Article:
Weekly S&P500 ChartStorm - 3 September 2023
This week: market technical check, correction drivers, flows and positioning, seasonality, macro, hype cycles, IPO market boom-bust cycles...
Welcome to the latest Weekly S&P500 #ChartStorm!
Learnings and conclusions from this week’s charts:
The August price action looks like a bull market correction.
However the correction drivers look to be turning down again and the market rebound has stalled at short-term overhead resistance.
Seasonal downdrafts are most intense typically in late-Sep/early-Oct.
Retail flows, hedge fund positioning, corporate buybacks, analyst earnings estimates are all displaying clear bullish/extreme optimism.
Meanwhile the macro remains murky (e.g. from charts this week show JOLTS jobs jitters, student loan payments unpausing).
Overall, there’s definitely a case to be made that the August sell-off was a sort of healthy correction, but at the same time, it might be a little healthier if it cleared out some of the clear froth and consensus bullish ebullience. Of course it should also be noted that there is nothing stopping the correction from becoming “healthier” (and this week I’ve outlined a couple of key risk metrics to monitor on that front).
1. Healthy Correction? Many are looking at the August selloff (which all said was about -5.4% top-to-bottom), and reflecting on the chart below, you have the market bouncing off a short-term support level (4400) — rather than going all the way to that intermediate support level around 4300 — you also have the market comfortably above its upward sloping 200-day moving average, and 200dma breadth rebounding off a higher low after a minor shakeout. In other words, it has all the look and feel of a selloff within an uptrend, and it came just after many of the big-name-bears threw in the towel. So yeah, that looks like a ““healthy correction””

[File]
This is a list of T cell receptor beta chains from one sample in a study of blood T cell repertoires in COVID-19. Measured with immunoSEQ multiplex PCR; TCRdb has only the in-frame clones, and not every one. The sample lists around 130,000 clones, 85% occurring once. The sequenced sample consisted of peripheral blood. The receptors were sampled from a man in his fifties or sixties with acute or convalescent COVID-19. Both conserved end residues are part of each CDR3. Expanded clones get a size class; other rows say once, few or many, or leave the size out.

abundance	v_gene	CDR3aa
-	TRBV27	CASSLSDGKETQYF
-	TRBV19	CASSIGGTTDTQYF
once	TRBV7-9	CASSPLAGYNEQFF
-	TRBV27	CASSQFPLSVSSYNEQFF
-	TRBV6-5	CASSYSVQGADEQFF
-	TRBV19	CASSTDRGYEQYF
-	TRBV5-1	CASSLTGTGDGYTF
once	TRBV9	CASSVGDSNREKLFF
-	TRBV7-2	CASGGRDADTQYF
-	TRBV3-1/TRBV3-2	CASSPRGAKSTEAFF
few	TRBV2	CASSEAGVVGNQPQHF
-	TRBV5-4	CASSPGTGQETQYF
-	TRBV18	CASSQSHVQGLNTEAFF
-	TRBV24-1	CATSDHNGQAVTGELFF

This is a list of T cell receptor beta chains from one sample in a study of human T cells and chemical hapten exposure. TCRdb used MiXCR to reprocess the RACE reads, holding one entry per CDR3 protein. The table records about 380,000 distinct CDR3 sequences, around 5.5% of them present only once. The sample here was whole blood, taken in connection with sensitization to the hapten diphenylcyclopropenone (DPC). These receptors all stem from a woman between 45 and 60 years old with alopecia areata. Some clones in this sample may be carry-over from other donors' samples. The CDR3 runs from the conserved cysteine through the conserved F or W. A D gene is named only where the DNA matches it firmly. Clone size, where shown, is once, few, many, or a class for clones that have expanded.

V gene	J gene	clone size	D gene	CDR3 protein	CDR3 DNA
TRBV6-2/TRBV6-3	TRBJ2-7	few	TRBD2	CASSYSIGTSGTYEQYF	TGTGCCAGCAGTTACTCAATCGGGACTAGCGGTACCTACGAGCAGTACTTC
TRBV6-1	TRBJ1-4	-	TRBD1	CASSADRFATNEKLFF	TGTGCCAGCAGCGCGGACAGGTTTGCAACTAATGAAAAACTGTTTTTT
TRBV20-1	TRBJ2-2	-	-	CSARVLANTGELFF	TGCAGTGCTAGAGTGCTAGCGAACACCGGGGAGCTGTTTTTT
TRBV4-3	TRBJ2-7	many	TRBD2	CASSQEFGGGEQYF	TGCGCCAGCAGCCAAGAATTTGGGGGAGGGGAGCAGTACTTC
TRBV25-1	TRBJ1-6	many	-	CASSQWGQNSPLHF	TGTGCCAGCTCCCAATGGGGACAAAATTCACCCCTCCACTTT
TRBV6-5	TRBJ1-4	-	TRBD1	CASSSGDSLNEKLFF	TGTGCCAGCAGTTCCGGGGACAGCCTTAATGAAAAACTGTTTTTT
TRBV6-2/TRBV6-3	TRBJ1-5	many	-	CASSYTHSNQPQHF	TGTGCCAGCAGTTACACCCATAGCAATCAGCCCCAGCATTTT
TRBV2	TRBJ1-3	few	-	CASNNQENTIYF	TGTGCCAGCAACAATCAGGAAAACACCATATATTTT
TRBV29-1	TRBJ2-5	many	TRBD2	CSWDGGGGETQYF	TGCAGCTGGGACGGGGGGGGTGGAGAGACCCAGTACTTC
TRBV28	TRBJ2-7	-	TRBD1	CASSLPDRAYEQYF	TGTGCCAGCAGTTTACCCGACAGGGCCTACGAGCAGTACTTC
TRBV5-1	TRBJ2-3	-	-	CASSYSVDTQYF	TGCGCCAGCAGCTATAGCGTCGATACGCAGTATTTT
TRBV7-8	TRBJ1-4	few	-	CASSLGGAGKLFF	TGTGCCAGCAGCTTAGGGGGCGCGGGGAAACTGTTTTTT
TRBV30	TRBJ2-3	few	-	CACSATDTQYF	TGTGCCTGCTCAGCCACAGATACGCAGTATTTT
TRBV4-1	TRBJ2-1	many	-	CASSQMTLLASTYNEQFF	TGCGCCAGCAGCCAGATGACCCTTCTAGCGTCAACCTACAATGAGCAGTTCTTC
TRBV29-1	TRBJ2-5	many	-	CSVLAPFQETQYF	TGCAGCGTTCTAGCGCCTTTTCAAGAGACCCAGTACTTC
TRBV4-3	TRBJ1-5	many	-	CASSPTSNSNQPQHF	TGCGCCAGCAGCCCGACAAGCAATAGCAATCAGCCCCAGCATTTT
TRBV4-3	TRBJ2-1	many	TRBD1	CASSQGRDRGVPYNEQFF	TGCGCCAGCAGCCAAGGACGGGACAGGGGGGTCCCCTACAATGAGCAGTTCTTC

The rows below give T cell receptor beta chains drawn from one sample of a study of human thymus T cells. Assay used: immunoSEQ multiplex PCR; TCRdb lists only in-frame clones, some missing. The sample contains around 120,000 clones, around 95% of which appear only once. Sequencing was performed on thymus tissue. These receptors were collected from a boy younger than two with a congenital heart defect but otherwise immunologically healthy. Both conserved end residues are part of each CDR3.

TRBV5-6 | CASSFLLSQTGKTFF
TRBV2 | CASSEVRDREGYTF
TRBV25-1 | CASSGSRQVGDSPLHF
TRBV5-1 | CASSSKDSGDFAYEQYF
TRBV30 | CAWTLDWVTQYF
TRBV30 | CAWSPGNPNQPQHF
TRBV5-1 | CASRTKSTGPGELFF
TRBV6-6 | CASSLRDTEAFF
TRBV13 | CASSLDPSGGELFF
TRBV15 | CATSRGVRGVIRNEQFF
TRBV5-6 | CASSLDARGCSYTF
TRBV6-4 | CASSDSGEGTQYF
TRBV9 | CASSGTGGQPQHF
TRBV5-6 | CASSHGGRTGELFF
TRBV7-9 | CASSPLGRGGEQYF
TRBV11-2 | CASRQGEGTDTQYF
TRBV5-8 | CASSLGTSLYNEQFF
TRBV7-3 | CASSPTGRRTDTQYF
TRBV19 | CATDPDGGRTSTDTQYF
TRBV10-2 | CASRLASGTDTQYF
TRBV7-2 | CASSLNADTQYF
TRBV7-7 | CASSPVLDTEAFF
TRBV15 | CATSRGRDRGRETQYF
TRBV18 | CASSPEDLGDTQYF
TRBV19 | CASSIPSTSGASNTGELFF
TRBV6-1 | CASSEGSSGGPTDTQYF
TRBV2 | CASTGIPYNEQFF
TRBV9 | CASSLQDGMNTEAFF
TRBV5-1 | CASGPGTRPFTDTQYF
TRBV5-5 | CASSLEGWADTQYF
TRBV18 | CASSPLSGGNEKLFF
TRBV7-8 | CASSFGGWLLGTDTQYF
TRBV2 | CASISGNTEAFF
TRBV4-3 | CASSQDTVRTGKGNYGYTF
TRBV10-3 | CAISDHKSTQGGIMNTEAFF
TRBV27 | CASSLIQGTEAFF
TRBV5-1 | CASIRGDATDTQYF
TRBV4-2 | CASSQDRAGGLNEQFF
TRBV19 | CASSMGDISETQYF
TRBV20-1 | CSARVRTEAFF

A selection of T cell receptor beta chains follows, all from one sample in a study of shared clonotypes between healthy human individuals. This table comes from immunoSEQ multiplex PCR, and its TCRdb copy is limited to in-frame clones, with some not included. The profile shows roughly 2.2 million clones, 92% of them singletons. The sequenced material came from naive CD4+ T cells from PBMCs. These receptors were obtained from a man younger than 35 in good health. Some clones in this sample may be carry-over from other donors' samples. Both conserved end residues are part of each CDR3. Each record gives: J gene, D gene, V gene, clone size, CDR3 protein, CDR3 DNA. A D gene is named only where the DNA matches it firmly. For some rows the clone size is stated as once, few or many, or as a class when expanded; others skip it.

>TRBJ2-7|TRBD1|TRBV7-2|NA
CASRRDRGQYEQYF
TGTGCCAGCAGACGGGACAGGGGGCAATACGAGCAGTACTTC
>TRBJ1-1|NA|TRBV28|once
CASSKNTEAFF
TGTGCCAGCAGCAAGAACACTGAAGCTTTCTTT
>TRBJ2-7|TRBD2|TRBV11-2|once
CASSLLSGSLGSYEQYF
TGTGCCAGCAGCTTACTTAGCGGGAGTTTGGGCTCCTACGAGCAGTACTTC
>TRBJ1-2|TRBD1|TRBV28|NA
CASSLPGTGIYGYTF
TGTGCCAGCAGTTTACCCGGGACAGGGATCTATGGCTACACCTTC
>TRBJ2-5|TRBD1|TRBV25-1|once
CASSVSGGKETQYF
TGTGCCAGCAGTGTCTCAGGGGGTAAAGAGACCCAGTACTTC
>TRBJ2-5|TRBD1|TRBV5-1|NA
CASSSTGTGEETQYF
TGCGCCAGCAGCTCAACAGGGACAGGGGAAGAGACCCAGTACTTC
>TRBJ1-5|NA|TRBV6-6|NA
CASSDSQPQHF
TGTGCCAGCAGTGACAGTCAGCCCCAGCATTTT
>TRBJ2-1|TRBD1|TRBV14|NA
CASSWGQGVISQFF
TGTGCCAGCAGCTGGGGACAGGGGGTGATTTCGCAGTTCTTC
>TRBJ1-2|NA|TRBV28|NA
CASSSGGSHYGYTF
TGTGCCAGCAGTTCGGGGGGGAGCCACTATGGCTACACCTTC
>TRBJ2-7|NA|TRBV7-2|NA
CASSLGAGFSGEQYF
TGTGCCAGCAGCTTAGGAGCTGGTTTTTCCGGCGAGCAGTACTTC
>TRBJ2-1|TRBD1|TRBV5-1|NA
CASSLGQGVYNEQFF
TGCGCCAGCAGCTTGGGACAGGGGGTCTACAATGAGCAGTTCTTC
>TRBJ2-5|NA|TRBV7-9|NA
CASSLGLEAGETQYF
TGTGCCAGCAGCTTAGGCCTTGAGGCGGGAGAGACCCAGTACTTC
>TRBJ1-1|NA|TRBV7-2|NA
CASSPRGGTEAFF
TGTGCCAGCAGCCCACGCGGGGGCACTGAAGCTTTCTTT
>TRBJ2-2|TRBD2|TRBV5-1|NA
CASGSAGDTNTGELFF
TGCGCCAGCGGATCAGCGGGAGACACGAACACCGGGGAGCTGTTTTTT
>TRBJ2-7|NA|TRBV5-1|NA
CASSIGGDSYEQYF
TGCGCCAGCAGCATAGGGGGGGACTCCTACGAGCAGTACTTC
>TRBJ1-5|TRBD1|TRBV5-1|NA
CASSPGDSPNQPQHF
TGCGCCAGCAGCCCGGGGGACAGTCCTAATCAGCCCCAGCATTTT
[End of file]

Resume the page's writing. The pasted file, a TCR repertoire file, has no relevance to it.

2. Correction Drivers: Against that, you have the rebound stalling at short-term overhead resistance, and those correction drivers at least as of Friday’s close look to be at risk of turning down again (the key driver of August’s correction could be explained as a tightening of financial conditions [US$ up, bond yields up, WTI crude up) meeting frothy tech hype). So yes, we do have the Fed later in the month, but in the immediate term market-driven financial conditions tightening is probably the bigger risk, and the chart below lays out the risk metrics to monitor.
3. Seasonal Swirl: And of course, as many have reminded us, we are not done with the shifty seasonality of September (and early-October).
4. Ravenous Retail: Also, retail have not been shaken in the slightest, and in figuring out whether the correction is healthy or not, one sign of health would be a shaking out vs apparent surge in retail flows.
Source: @Marlin_Capital via
5. Hedge Fund Tech Bandwagon: And hedgies are also bulled up… got to get that bonus and there’s been one sure thing to ride this year. Often find that the hedge fund crowd pile into the main momentum play of the market, and it works fine, and gets their P&L targets filled… until it (usually suddenly and violently) stops working and they all rush to reduce risk.
6. Buybacks Back: Also of intrigue, even companies are bullishly buying back their own stocks (so we have retail, hedge funds, and corporates out on a buying spree).
7. Analysts Bullish on Earnings: Even analysts are bullish, scrambling to revise up their earnings estimates after an apparent brief earnings revession.
Source: The Daily Shot
8. Stocks to be robbed by jobs? Wouldn’t be ironic if just as everyone wrote off all the macro-murkiness, the wrong recession calls, and permabears… that macro ended up being the thing to scuttle stocks. I’ve certainly been in the recession-data-highlighter camp, noting the dozens of leading indicators pointing to recession. It is different this time in many respects, but equally I find it very hard to capitulate and call the all-clear on what are some substantial and evidence-based long and variable lags of monetary tightening. Maybe it is just the leads and lags.
9. Student Loan Payment Pause-Play: So this one I thought was stark and interesting, and to be fair as a proportion of total PCE expenditure it’s less than half a percentage point… but as I noted on the fixed vs floating interest rates aspect, there are winners and losers, a bifurcated economy, and a return to full student loan repayments could create another economic loser segment… another pocket of pain.
10. The Hype Ride: This clever visual shows the path from boom to bust and back again via Google search trends.
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BONUS CHART >> got to include a goody for the goodies who subscribed.
IPO Market Signals: in tune with some of the recent bonus chart features, here’s another one that could be described as a medium-term bullish/bottoming signal.
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